Human amniotic epithelial cells are morphologically homogeneous: enzymehistochemical, tracer, and freeze-substitution fixation study
AbstractWe examined the fine subcellular morphology of human amniotic epithelial cells and attempted to answer the question as to whether amniotic epithelial cells consist of heterogeneous or homogeneous cells, which has long been controversial. Study subjects were fetal membranes from pregnant women (n=18) who abdominally gave birth to healthy infants at term (37.9±0.7 weeks of gestation, mean±sd). The methods employed were transmission electron microscopy, enzymehistochemistry, tracer permeability analysis, and freeze-substitution fixation. The labelings for acid phosphatase, cytochrome c oxidase, and CA++ATPase were seen in the lysosomes, mitochondria, and lateral plasma membranes, respectively. The staining distribution pattern of these three enzymes and the morphology of the organelle highlighted by these enzymehistochemistry did not differ among cells. Freeze-substitution fixation revealed that intercellular spaces in the amniotic epithelial cells were narrower than previously thought, but the tracers (horse radish peroxidase and lanthanum nitrate) fully entered these spaces. There were no variations in the tracer permeability among cells. All cells from freeze-substitution fixation exhibited the same morphological features. From these morphological viewpoints, we conclude that human term amniotic epithelial cells consist of a homogeneous cell population.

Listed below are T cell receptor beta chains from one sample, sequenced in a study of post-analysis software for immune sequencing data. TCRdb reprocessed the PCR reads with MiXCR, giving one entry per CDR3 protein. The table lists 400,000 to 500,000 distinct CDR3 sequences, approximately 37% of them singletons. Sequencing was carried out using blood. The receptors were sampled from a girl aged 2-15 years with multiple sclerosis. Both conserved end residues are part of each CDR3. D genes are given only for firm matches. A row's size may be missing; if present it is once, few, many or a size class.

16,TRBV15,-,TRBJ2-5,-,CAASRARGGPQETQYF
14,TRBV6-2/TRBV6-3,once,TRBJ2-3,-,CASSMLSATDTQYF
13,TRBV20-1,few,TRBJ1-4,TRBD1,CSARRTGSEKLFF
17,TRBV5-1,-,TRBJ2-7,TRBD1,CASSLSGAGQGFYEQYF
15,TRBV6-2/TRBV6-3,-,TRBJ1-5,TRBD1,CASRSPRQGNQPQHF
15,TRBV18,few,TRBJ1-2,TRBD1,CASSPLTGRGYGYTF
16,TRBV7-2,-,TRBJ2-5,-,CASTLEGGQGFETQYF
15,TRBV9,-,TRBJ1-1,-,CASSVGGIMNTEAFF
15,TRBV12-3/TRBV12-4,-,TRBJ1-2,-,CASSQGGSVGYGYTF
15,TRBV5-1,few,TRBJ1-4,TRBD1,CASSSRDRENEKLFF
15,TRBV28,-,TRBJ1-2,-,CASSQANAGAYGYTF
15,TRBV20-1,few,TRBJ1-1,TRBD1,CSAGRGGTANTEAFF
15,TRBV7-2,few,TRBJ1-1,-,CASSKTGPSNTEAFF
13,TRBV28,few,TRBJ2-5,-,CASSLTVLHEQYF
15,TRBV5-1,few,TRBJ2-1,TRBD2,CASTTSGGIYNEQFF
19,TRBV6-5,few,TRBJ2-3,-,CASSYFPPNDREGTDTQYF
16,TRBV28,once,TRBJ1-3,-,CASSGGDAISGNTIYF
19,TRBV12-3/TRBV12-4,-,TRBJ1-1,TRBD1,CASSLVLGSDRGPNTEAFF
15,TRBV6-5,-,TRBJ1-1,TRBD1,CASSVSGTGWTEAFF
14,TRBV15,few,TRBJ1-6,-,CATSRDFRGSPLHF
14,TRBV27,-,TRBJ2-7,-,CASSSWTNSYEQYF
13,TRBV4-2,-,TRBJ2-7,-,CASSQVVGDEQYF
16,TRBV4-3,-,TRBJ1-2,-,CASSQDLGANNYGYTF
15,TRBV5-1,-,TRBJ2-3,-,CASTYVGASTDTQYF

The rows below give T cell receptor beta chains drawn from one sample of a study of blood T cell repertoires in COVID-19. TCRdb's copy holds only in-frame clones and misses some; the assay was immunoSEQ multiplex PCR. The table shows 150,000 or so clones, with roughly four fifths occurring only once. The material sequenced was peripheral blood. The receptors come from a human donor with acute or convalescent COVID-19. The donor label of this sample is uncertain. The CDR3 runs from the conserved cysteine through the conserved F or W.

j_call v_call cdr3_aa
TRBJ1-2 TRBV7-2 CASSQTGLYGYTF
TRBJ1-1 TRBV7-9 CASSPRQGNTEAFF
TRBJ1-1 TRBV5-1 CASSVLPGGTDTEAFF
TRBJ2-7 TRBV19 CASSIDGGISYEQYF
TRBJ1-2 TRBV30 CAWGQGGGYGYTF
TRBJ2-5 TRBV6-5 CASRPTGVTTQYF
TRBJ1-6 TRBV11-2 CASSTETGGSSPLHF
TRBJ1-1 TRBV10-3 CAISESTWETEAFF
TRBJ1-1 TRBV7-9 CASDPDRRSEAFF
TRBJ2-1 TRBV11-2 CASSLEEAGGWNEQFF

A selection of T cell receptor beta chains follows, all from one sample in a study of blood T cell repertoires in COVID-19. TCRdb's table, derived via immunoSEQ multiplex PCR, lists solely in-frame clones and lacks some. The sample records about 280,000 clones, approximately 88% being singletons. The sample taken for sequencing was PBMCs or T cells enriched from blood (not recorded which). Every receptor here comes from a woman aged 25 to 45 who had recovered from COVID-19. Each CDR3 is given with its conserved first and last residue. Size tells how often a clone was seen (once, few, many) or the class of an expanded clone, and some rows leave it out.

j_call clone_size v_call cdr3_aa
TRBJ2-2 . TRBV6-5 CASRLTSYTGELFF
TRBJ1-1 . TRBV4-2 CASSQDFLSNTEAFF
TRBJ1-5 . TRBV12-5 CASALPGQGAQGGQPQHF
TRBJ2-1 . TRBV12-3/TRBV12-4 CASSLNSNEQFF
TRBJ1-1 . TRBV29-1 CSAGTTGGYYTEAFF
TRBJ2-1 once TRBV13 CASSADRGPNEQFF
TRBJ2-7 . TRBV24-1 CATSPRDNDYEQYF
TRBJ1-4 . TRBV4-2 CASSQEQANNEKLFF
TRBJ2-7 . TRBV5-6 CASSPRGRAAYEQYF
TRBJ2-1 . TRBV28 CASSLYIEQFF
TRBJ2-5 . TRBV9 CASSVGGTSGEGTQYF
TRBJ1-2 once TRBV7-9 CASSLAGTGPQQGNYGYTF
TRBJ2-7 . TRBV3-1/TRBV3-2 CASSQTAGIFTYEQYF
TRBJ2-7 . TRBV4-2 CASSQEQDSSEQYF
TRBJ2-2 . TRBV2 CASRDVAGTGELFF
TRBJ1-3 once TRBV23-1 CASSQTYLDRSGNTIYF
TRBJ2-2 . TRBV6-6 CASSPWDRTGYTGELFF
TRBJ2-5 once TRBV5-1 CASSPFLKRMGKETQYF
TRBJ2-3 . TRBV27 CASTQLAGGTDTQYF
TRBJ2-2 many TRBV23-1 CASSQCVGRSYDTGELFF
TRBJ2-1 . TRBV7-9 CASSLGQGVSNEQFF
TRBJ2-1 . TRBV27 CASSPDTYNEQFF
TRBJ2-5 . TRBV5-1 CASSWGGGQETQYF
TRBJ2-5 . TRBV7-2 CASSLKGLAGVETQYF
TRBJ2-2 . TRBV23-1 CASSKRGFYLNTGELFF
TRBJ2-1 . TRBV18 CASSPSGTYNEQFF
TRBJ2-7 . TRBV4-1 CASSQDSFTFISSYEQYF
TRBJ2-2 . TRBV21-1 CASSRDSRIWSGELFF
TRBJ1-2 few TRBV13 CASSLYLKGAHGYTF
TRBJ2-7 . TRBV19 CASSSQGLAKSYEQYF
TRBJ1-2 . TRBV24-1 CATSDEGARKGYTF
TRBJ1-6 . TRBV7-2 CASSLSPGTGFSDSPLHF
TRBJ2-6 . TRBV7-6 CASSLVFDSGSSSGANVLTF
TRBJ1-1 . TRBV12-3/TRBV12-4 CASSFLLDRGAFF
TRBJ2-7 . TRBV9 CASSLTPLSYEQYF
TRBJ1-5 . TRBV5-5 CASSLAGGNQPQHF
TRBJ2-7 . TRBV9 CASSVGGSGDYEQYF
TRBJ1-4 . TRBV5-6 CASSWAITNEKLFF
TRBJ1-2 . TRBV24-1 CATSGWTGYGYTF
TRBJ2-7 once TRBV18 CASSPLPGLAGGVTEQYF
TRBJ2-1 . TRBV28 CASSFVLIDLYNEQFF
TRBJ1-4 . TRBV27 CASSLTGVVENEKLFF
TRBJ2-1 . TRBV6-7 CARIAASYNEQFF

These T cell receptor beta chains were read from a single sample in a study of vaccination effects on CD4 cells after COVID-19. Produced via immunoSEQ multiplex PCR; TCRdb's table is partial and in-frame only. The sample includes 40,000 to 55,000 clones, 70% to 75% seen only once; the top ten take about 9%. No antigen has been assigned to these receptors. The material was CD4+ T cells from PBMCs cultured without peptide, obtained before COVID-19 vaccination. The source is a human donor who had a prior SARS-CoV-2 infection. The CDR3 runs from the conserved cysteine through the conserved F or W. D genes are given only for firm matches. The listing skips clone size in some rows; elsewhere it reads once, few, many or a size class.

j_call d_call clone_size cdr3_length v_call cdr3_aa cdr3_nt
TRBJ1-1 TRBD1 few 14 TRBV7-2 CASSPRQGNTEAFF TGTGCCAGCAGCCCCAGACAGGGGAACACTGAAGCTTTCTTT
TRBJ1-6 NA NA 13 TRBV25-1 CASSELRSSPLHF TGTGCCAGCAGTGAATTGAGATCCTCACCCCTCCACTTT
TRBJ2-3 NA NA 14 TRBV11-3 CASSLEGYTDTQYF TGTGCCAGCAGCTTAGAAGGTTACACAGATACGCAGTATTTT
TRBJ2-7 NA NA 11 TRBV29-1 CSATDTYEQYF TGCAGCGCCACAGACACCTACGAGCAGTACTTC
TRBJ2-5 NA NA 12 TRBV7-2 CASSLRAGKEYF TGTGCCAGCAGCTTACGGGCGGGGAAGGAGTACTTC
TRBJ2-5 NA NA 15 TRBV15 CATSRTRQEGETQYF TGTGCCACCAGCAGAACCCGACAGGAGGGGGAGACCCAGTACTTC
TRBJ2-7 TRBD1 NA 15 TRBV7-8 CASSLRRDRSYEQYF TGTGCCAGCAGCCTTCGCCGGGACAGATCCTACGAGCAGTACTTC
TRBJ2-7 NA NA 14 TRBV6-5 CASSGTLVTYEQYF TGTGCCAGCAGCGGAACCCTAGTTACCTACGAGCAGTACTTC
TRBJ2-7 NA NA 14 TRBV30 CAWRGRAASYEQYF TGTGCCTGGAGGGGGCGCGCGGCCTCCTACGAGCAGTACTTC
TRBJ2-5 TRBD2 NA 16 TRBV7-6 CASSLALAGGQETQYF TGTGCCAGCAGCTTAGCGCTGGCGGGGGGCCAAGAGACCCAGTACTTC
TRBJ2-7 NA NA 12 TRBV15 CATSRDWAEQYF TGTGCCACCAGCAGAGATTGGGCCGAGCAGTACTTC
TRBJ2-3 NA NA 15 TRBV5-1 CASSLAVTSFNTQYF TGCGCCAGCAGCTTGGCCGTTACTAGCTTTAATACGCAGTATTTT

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Copyright (c) 2009 R Iwasaki, S Matsubara, T Takizawa, T Takayama
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